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Buffett fires Benjamin Moore CEO for lavish spending


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"Warren Buffett Fires CEO For Taking Island Vacation On Company's Dime"

 

http://www.huffingtonpost.com/2012/06/15/warren-buffett-denis-abrams_n_1600382.html#s1103185&title=1964_Investment_In

 

"It's sad to say, but true: Even Warren Buffett fires people.  After Denis Abrams, CEO of Benjamin Moore -- a company owned by Buffett’s Berkshire Hathaway -- used company money to take his corporate staff on a getaway to Bermuda to celebrate the company’s first quarterly sales increase in years, Buffett fired Abrams, the New York Post reports. The island getaway allegedly included a dinner cruise aboard a yacht that some vacation attendees believed was owned by singer Jimmy Buffett."

 

I'm guessing Buffett nearly pukes when reading the recent reports about Aubrey McClendon's spending.

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  • 1 year later...

Also with the first guy it wasn't because of the vacation. Buffett denied that was the reason back then and it even has an update in the article:

 

UPDATE: Buffett refuted reports that he fired Abrams because of the party, instead saying the decision was "based on a differing view about distribution channels and brand strategy," according to CNBC. Buffett wrote in a letter he sent to Abrams:

The recent story coupling a top management convocation on a boat with the decision to make a management change at Benjamin Moore is completely false.

 

I think the Abrams wanted to sell the paints in stores such as Home Depot and Lowe's whereas Buffett wanted to keep it exclusive to Benjamin Paints stores.

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Buffett spoke at some length about the Abrams firing earlier this year at the annual meeting. When they purchased Benjamin Moore it was with the explicit promise that the dealer system would be preserved. Abrams refused to respect Buffett's decision on it. Apparently Buffett was notified of Abram's actions by the dealers. At the meeting, Buffett said Benjamin Moore would always follow the dealer system and his statements were meant to bind future Berkshire CEOs to Buffett's promise.

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Tangential question (as someone who has zero knowledge on any of this): what are the relative merits of the one sales strategy versus the other? How does Abrams' strategy weaken the business / Buffett's maintain its strength? I'm guessing that some how selling through Home Depot somehow weakens the brand and trades near-term sales increases in exchange for diminished competitive power in the future? If so, how?

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Tangential question (as someone who has zero knowledge on any of this): what are the relative merits of the one sales strategy versus the other? How does Abrams' strategy weaken the business / Buffett's maintain its strength? I'm guessing that some how selling through Home Depot somehow weakens the brand and trades near-term sales increases in exchange for diminished competitive power in the future? If so, how?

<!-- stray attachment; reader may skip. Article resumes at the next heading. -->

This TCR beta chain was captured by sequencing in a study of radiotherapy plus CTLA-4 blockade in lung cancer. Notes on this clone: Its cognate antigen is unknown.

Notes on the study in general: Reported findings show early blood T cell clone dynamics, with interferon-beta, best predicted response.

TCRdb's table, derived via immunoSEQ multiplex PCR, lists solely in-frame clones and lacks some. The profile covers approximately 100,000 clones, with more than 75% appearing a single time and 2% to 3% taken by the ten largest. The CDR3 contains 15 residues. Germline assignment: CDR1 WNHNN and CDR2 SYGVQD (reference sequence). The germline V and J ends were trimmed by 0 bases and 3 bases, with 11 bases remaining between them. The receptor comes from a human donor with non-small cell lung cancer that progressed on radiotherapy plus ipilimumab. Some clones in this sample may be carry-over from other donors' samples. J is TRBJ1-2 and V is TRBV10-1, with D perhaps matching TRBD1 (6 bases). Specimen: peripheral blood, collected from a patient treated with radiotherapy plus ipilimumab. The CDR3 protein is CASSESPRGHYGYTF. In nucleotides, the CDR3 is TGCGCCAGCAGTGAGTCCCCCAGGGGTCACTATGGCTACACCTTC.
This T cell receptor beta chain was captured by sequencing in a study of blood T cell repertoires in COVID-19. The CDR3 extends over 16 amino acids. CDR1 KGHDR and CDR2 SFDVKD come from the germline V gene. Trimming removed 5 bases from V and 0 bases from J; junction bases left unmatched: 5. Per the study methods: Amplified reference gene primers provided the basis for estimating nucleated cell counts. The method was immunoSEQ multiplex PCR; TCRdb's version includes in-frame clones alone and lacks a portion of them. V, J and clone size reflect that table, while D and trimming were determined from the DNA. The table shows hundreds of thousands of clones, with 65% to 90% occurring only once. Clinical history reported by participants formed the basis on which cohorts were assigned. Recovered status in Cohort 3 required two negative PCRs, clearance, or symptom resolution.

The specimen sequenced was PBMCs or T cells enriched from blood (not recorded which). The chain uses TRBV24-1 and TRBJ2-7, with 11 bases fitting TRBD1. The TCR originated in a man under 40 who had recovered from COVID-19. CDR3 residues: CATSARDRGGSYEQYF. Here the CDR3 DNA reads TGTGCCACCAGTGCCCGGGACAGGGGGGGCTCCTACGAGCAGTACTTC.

I dont' think increased profits was the issue at all. Selling through HD, Lowes, etc - likely increases sales and profits.

 

When company was acquired, Buffett promised distributors he wouldn't do that.

He's just keeping his word.

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A big part of it is ensuring any potential Berkshire acquisitions (especially family owned) understand that Berkshire will honor its promises, even when Buffett is gone. So, yeah, Benjamin Moore probably would be more profitable selling in a different way, but the issue is bigger than just Benjamin Moore.

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Guest longinvestor

Also with the first guy it wasn't because of the vacation. Buffett denied that was the reason back then and it even has an update in the article:

I think the Abrams wanted to sell the paints in stores such as Home Depot and Lowe's whereas Buffett wanted to keep it exclusive to Benjamin Paints stores.

 

Fwiw, I worked in the power tool industry in the 90's and they got "Home depot"ed. For the last two decades, brand equity erosion has been real for the industry as Home Depot / Lowes of the world grew bigger and powerful. It is very simple to understand, product displays of all brands next to one another with the enticingly priced store brand thrown in the mix. A race to the bottom ensued, brands got subsumed into one another and Chinese private label manufacturers have played large here. As a consumer, it is all good, decent quality and "more tool" at prices lower than 20 years ago. 

 

Don't know if Paints and power tools are comparable but if direct sale stores or distribution channels work well for Benjamin Moore, I'd keep it that way for as long as possible.

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Fwiw, I worked in the power tool industry in the 90's and they got "Home depot"ed. For the last two decades, brand equity erosion has been real for the industry as Home Depot / Lowes of the world grew bigger and powerful. It is very simple to understand, product displays of all brands next to one another with the enticingly priced store brand thrown in the mix. A race to the bottom ensued, brands got subsumed into one another and Chinese private label manufacturers have played large here. As a consumer, it is all good, decent quality and "more tool" at prices lower than 20 years ago. 

 

Don't know if Paints and power tools are comparable but if direct sale stores or distribution channels work well for Benjamin Moore, I'd keep it that way for as long as possible.

 

+1

 

Good insights -- thanks.

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